Review: Our Country’s Good (Randolph Academy for the Performing Arts)

Our Country's Good

The Randolph Academy present a double cast for Our Country’s Good at the Annex Theatre in Toronto

Tuesday night was the opening of the Randolph Academy for the Performing Arts‘ production of Our Country’s Good at the Annex Theatre. Eight months ago I hadn’t ever heard of the play; since then I’ve seen two productions. One last night and the other in September at The Royal Alex.

I enjoyed last night’s performance more.

The Annex Theatre is an intimate space. I wondered beforehand how well it would work for Our Country’s Good, a play with a large cast and a fair amount of movement. It worked really well; I think it was the intimacy that I enjoyed.

The actors didn’t have to declaim and emote — except in the rehearsal scenes for the play within the play when declaiming and emoting is the order of the day. I love a play within a play. Not that I can remember one where we actually see the play; it’s all about the rehearsals.

Our Country’s Good, by British playwright Timberlake Wertenbaker and based on Thomas Keneally’s novel The Playmaker, tells the story of a group of Marines and convicts in Australia who stage a play because the Governor believes that culture has a civilizing influence and wants to test his theory.

I liked so many things about this production that it’s hard to know where to start.

Bill Corcoran designed a minimal set that worked well. Space and objects like tables and chairs were defined using wooden crates of various sizes. The cast and costumed stage hands moved them on and off stage. There were also long canvas panels suspended from the ceiling. They were weighted and when they were lowered they made a very satisfactory sounding thump.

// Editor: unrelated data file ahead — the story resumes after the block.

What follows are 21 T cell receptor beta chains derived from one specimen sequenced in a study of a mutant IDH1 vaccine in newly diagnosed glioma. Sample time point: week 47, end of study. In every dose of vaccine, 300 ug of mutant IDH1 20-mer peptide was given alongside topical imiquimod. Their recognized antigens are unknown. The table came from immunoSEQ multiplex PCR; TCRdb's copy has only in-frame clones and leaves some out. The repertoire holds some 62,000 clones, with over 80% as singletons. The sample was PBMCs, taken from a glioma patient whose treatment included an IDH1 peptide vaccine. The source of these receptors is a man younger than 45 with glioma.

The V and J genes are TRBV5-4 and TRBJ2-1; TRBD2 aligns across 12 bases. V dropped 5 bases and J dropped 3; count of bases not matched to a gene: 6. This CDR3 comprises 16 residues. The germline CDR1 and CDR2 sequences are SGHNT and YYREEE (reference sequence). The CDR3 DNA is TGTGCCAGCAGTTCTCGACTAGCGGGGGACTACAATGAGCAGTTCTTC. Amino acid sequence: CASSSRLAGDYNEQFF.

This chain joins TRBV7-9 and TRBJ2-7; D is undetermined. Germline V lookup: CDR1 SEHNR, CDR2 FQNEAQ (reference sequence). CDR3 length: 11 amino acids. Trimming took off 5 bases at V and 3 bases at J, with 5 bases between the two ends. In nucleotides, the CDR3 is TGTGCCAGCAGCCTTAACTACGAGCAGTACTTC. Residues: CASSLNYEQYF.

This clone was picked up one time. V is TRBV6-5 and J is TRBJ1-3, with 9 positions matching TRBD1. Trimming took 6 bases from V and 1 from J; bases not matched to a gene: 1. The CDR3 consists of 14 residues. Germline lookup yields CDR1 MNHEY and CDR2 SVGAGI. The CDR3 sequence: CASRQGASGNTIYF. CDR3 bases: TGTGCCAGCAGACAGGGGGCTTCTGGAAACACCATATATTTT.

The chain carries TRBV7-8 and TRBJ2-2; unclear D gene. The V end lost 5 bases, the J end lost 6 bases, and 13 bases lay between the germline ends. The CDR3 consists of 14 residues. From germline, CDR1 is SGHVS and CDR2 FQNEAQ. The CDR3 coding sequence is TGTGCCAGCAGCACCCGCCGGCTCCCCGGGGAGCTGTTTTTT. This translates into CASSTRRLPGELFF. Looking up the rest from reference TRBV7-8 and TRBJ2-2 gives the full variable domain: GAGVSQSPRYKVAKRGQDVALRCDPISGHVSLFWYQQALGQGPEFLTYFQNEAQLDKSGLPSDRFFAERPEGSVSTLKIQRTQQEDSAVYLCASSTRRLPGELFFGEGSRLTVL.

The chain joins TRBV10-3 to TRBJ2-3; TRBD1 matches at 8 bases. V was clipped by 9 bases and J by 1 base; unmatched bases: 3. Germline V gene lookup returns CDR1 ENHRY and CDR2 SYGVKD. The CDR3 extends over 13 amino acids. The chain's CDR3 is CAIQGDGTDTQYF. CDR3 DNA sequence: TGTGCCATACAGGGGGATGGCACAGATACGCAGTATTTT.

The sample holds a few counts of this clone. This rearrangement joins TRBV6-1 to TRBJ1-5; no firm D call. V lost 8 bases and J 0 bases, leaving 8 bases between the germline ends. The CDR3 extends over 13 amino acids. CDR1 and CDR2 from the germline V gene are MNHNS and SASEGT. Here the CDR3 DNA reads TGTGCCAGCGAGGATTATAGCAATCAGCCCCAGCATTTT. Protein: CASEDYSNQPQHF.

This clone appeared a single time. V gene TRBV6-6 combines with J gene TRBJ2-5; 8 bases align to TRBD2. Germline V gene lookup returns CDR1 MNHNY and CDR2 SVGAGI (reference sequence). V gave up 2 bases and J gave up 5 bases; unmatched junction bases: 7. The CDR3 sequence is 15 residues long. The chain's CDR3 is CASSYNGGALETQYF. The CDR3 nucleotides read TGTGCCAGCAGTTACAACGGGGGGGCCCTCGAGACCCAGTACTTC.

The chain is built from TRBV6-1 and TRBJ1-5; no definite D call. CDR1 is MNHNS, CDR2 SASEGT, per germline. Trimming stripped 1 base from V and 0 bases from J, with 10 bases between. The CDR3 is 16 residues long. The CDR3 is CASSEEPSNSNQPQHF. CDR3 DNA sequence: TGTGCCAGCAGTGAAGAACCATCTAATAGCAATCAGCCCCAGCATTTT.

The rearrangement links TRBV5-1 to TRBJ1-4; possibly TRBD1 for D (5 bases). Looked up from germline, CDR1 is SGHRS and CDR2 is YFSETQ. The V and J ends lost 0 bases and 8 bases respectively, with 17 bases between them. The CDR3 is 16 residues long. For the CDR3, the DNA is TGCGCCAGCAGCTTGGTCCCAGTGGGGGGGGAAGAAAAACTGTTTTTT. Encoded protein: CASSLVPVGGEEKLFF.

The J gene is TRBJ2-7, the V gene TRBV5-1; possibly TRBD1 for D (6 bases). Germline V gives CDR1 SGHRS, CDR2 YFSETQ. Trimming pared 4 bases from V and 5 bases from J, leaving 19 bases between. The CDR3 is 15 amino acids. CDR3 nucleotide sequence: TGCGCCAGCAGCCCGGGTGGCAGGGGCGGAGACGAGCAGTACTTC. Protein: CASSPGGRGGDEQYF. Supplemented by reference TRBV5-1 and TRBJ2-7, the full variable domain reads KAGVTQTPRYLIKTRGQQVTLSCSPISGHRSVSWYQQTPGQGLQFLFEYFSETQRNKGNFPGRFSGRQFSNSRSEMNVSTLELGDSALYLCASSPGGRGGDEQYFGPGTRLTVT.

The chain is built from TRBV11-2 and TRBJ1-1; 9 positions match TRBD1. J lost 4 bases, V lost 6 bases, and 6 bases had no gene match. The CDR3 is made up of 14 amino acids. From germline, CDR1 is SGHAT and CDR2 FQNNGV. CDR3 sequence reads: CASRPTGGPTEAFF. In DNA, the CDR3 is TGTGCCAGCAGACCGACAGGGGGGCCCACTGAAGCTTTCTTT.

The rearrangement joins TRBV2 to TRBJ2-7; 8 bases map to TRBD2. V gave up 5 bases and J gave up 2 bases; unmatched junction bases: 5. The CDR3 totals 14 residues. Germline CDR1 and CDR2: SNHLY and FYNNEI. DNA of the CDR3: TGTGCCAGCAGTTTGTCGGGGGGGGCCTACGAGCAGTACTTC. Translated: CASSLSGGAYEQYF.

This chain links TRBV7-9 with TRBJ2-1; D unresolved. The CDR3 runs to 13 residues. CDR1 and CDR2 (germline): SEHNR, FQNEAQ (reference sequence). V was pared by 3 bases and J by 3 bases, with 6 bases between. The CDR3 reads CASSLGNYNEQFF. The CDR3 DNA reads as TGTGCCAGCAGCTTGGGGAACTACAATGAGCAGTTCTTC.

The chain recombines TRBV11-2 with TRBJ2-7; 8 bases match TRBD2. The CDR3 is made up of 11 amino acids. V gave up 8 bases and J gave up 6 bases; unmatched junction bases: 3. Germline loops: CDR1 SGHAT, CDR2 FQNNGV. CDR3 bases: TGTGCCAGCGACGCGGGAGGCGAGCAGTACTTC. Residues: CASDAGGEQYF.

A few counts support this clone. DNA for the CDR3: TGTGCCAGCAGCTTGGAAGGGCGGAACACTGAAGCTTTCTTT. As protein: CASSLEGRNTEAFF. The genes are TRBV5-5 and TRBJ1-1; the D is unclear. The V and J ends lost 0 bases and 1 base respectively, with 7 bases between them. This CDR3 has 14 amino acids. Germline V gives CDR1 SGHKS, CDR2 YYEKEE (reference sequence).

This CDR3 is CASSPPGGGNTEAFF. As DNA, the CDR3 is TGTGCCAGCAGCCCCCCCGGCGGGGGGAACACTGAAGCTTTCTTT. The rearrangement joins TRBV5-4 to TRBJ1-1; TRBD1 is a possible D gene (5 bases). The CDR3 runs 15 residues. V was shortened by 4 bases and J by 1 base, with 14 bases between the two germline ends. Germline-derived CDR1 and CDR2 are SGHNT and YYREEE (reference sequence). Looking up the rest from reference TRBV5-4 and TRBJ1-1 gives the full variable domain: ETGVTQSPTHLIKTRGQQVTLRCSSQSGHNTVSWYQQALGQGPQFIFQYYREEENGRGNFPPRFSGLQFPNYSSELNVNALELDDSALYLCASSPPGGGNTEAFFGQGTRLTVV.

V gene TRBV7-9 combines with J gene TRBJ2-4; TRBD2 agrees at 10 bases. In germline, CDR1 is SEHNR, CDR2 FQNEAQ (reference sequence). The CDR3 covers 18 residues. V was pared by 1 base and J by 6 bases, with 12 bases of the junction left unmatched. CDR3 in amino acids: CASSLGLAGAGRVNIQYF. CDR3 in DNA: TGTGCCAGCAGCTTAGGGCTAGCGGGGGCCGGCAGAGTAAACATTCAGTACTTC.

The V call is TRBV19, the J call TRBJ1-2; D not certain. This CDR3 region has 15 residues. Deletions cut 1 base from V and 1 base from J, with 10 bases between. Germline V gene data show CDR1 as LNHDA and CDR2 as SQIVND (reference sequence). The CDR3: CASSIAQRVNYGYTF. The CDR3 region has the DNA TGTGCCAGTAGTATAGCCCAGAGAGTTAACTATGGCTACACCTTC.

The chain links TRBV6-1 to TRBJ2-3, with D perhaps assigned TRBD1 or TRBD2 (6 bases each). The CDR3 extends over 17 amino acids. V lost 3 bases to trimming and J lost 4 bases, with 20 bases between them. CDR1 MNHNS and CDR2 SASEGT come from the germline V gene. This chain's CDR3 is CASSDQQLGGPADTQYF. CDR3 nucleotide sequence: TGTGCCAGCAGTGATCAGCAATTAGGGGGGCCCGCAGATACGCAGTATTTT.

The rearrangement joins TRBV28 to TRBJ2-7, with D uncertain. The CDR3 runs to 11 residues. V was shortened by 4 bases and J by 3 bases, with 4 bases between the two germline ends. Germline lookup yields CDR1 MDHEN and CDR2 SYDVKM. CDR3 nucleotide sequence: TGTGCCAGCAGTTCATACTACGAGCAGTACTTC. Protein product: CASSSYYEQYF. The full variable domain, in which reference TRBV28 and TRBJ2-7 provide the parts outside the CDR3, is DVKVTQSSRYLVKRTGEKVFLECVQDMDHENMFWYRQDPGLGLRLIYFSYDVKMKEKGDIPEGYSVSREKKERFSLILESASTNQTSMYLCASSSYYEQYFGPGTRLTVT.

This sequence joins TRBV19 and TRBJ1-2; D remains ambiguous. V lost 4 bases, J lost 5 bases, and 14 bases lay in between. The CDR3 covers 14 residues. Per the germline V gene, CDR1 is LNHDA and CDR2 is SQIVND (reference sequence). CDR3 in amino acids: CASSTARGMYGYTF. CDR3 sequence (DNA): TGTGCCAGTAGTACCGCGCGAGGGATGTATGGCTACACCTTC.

Alex Amini’s costumes suggested the deprivation of the convicts without being too precious. A lot of the cast play two roles which require some fast changes. Instead of changing the whole costume, just the tops were changed. I liked it because it helped me keep track of who was playing what double role. (Not that you need to track that, it’s just something I do.) The transformation of the convicts at the end, when they’re dressed for their parts in the play, was wonderful.

Anyone who’s ever been to a play with me when the actors had to use accents and didn’t do them well knows that badly done accents will turn me off a show completely. Either the accents got better ten minutes into the show or it really didn’t matter, the performances were so strong that I stopped noticing.

And… here’s the thing, some of the actors had to do three accents. One for the part they played as an officer, one as a convict, and a third as a cast member in the play within a play. They really did amazing jobs.

There were a couple of performances that stood out even in this outstanding ensemble.

Bradley Delarosbel was chilling as Major Robbie Ross. I could almost see the venom dripping from each word. His clipped presentation and deadpan facial expression added to the dread that I felt when his character was speaking. He embodied cruelty and hatred.

As I was walking to the subway I heard the woman behind me say to her partner “The woman who played Liz was absolutely amazing, wasn’t she?” Veronika Slowikowska was amazing as Liz Morden, a convict who is sentenced to hang. Her body bristles with anger and defiance. She also plays Lieutenant Dawes, something I didn’t realize until I read the program this morning.

I did find that the military characters were fairly one-dimensional but I think that’s the play, not Darlene Spencer’s direction. I found that with the Mirvish production as well. The convicts are more rounded.

There are actually two casts who perform on alternate days. I doubt that it matters which one you see given the level of talent I saw last night. Go see either one. I’m sure you’ll enjoy the evening. Buy your tickets as soon as you can. Thursday evening is sold out and there aren’t many tickets left for the other performance.


  • Our Country’s Good is playing at the Annex Theatre (736 Bathurst St) until April 4
  • Performances are at 8 pm with a matinee at 2 pm on Saturday
  • Tickets are $22.00
  • Tickets are available online or at the door.

 Photo of cast members of Our Country’s Good by Raphnogal